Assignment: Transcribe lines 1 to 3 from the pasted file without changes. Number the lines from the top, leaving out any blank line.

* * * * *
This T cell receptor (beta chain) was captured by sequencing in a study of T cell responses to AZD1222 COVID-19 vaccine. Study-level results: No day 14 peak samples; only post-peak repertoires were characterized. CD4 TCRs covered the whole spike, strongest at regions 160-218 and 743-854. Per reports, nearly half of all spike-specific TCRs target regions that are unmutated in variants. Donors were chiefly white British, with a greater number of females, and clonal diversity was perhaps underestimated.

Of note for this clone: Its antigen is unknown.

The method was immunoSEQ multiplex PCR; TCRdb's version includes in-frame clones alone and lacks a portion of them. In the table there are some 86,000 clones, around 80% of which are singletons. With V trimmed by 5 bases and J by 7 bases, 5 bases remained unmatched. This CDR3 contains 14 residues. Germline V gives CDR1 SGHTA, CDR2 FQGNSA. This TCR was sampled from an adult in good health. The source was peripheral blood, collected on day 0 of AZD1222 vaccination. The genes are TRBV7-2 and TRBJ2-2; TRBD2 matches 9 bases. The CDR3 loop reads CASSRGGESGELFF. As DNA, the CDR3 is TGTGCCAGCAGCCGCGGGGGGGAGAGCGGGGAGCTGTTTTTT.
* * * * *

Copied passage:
This T cell receptor (beta chain) was captured by sequencing in a study of T cell responses to AZD1222 COVID-19 vaccine. Study-level results: No day 14 peak samples; only post-peak repertoires were characterized. CD4 TCRs covered the whole spike, strongest at regions 160-218 and 743-854. Per reports, nearly half of all spike-specific TCRs target regions that are unmutated in variants. Donors were chiefly white British, with a greater number of females, and clonal diversity was perhaps underestimated.

Of note for this clone: Its antigen is unknown.

The method was immunoSEQ multiplex PCR; TCRdb's version includes in-frame clones alone and lacks a portion of them. In the table there are some 86,000 clones, around 80% of which are singletons. With V trimmed by 5 bases and J by 7 bases, 5 bases remained unmatched. This CDR3 contains 14 residues. Germline V gives CDR1 SGHTA, CDR2 FQGNSA. This TCR was sampled from an adult in good health. The source was peripheral blood, collected on day 0 of AZD1222 vaccination. The genes are TRBV7-2 and TRBJ2-2; TRBD2 matches 9 bases. The CDR3 loop reads CASSRGGESGELFF. As DNA, the CDR3 is TGTGCCAGCAGCCGCGGGGGGGAGAGCGGGGAGCTGTTTTTT.